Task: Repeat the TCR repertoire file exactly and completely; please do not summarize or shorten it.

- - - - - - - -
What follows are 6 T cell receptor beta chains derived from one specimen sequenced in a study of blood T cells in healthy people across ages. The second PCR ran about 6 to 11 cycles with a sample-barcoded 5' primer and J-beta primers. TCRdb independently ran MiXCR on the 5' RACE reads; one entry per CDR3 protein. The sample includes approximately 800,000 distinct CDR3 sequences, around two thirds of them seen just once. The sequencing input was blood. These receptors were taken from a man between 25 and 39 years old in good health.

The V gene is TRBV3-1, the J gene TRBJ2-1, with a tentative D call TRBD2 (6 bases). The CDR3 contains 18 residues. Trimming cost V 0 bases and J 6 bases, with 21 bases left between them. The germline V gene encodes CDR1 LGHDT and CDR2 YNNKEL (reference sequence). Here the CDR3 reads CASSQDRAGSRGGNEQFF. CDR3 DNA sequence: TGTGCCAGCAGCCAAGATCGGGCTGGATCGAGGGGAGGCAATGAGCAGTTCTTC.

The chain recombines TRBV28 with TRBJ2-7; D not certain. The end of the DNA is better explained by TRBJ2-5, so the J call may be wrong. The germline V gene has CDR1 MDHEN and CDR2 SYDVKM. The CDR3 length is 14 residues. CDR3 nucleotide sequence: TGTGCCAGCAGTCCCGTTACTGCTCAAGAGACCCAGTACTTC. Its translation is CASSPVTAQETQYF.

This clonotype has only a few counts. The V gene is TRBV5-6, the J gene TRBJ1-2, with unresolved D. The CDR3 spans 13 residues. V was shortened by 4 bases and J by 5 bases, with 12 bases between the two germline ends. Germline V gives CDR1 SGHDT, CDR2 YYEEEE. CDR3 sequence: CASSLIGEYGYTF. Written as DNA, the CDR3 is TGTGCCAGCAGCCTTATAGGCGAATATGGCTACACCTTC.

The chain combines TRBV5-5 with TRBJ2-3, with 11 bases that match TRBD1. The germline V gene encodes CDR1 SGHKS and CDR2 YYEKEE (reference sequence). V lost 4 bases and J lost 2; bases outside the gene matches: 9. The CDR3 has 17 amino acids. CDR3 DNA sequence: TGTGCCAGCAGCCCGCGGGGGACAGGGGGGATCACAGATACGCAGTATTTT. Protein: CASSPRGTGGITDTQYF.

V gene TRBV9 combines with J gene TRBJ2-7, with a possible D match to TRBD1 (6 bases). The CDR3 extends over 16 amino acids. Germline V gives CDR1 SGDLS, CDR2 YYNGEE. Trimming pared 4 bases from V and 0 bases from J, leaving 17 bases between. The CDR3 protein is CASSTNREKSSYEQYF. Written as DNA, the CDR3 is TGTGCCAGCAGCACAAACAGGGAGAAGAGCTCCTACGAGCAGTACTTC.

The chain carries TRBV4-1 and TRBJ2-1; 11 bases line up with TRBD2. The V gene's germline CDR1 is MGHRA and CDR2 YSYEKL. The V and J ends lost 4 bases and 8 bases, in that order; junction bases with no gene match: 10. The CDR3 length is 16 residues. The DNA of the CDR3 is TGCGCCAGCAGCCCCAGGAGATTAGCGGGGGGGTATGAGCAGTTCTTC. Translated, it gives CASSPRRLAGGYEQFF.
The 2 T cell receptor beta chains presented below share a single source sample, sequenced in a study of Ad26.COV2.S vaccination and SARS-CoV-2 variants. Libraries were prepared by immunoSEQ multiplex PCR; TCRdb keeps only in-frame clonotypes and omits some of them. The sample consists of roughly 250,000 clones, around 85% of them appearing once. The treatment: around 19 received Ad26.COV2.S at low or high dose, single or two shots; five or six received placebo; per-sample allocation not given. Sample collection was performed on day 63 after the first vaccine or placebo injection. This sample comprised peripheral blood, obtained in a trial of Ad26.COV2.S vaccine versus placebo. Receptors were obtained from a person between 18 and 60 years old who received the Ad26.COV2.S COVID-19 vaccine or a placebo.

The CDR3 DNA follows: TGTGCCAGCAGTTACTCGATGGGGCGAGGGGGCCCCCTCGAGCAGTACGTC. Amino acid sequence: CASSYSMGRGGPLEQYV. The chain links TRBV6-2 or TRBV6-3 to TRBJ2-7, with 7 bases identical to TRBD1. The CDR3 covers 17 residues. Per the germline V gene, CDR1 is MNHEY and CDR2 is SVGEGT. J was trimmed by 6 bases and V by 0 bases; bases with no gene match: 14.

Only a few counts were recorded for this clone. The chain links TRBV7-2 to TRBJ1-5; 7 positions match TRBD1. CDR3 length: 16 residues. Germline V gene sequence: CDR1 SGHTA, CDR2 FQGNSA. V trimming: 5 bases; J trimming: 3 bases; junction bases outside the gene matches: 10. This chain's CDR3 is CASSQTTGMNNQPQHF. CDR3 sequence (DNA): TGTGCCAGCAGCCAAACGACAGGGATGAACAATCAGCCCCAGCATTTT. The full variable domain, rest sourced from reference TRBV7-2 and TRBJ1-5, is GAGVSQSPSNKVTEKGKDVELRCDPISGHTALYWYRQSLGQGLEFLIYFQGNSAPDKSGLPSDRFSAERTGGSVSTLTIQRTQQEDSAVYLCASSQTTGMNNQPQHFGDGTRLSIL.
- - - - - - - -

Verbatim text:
What follows are 6 T cell receptor beta chains derived from one specimen sequenced in a study of blood T cells in healthy people across ages. The second PCR ran about 6 to 11 cycles with a sample-barcoded 5' primer and J-beta primers. TCRdb independently ran MiXCR on the 5' RACE reads; one entry per CDR3 protein. The sample includes approximately 800,000 distinct CDR3 sequences, around two thirds of them seen just once. The sequencing input was blood. These receptors were taken from a man between 25 and 39 years old in good health.

The V gene is TRBV3-1, the J gene TRBJ2-1, with a tentative D call TRBD2 (6 bases). The CDR3 contains 18 residues. Trimming cost V 0 bases and J 6 bases, with 21 bases left between them. The germline V gene encodes CDR1 LGHDT and CDR2 YNNKEL (reference sequence). Here the CDR3 reads CASSQDRAGSRGGNEQFF. CDR3 DNA sequence: TGTGCCAGCAGCCAAGATCGGGCTGGATCGAGGGGAGGCAATGAGCAGTTCTTC.

The chain recombines TRBV28 with TRBJ2-7; D not certain. The end of the DNA is better explained by TRBJ2-5, so the J call may be wrong. The germline V gene has CDR1 MDHEN and CDR2 SYDVKM. The CDR3 length is 14 residues. CDR3 nucleotide sequence: TGTGCCAGCAGTCCCGTTACTGCTCAAGAGACCCAGTACTTC. Its translation is CASSPVTAQETQYF.

This clonotype has only a few counts. The V gene is TRBV5-6, the J gene TRBJ1-2, with unresolved D. The CDR3 spans 13 residues. V was shortened by 4 bases and J by 5 bases, with 12 bases between the two germline ends. Germline V gives CDR1 SGHDT, CDR2 YYEEEE. CDR3 sequence: CASSLIGEYGYTF. Written as DNA, the CDR3 is TGTGCCAGCAGCCTTATAGGCGAATATGGCTACACCTTC.

The chain combines TRBV5-5 with TRBJ2-3, with 11 bases that match TRBD1. The germline V gene encodes CDR1 SGHKS and CDR2 YYEKEE (reference sequence). V lost 4 bases and J lost 2; bases outside the gene matches: 9. The CDR3 has 17 amino acids. CDR3 DNA sequence: TGTGCCAGCAGCCCGCGGGGGACAGGGGGGATCACAGATACGCAGTATTTT. Protein: CASSPRGTGGITDTQYF.

V gene TRBV9 combines with J gene TRBJ2-7, with a possible D match to TRBD1 (6 bases). The CDR3 extends over 16 amino acids. Germline V gives CDR1 SGDLS, CDR2 YYNGEE. Trimming pared 4 bases from V and 0 bases from J, leaving 17 bases between. The CDR3 protein is CASSTNREKSSYEQYF. Written as DNA, the CDR3 is TGTGCCAGCAGCACAAACAGGGAGAAGAGCTCCTACGAGCAGTACTTC.

The chain carries TRBV4-1 and TRBJ2-1; 11 bases line up with TRBD2. The V gene's germline CDR1 is MGHRA and CDR2 YSYEKL. The V and J ends lost 4 bases and 8 bases, in that order; junction bases with no gene match: 10. The CDR3 length is 16 residues. The DNA of the CDR3 is TGCGCCAGCAGCCCCAGGAGATTAGCGGGGGGGTATGAGCAGTTCTTC. Translated, it gives CASSPRRLAGGYEQFF.
The 2 T cell receptor beta chains presented below share a single source sample, sequenced in a study of Ad26.COV2.S vaccination and SARS-CoV-2 variants. Libraries were prepared by immunoSEQ multiplex PCR; TCRdb keeps only in-frame clonotypes and omits some of them. The sample consists of roughly 250,000 clones, around 85% of them appearing once. The treatment: around 19 received Ad26.COV2.S at low or high dose, single or two shots; five or six received placebo; per-sample allocation not given. Sample collection was performed on day 63 after the first vaccine or placebo injection. This sample comprised peripheral blood, obtained in a trial of Ad26.COV2.S vaccine versus placebo. Receptors were obtained from a person between 18 and 60 years old who received the Ad26.COV2.S COVID-19 vaccine or a placebo.

The CDR3 DNA follows: TGTGCCAGCAGTTACTCGATGGGGCGAGGGGGCCCCCTCGAGCAGTACGTC. Amino acid sequence: CASSYSMGRGGPLEQYV. The chain links TRBV6-2 or TRBV6-3 to TRBJ2-7, with 7 bases identical to TRBD1. The CDR3 covers 17 residues. Per the germline V gene, CDR1 is MNHEY and CDR2 is SVGEGT. J was trimmed by 6 bases and V by 0 bases; bases with no gene match: 14.

Only a few counts were recorded for this clone. The chain links TRBV7-2 to TRBJ1-5; 7 positions match TRBD1. CDR3 length: 16 residues. Germline V gene sequence: CDR1 SGHTA, CDR2 FQGNSA. V trimming: 5 bases; J trimming: 3 bases; junction bases outside the gene matches: 10. This chain's CDR3 is CASSQTTGMNNQPQHF. CDR3 sequence (DNA): TGTGCCAGCAGCCAAACGACAGGGATGAACAATCAGCCCCAGCATTTT. The full variable domain, rest sourced from reference TRBV7-2 and TRBJ1-5, is GAGVSQSPSNKVTEKGKDVELRCDPISGHTALYWYRQSLGQGLEFLIYFQGNSAPDKSGLPSDRFSAERTGGSVSTLTIQRTQQEDSAVYLCASSQTTGMNNQPQHFGDGTRLSIL.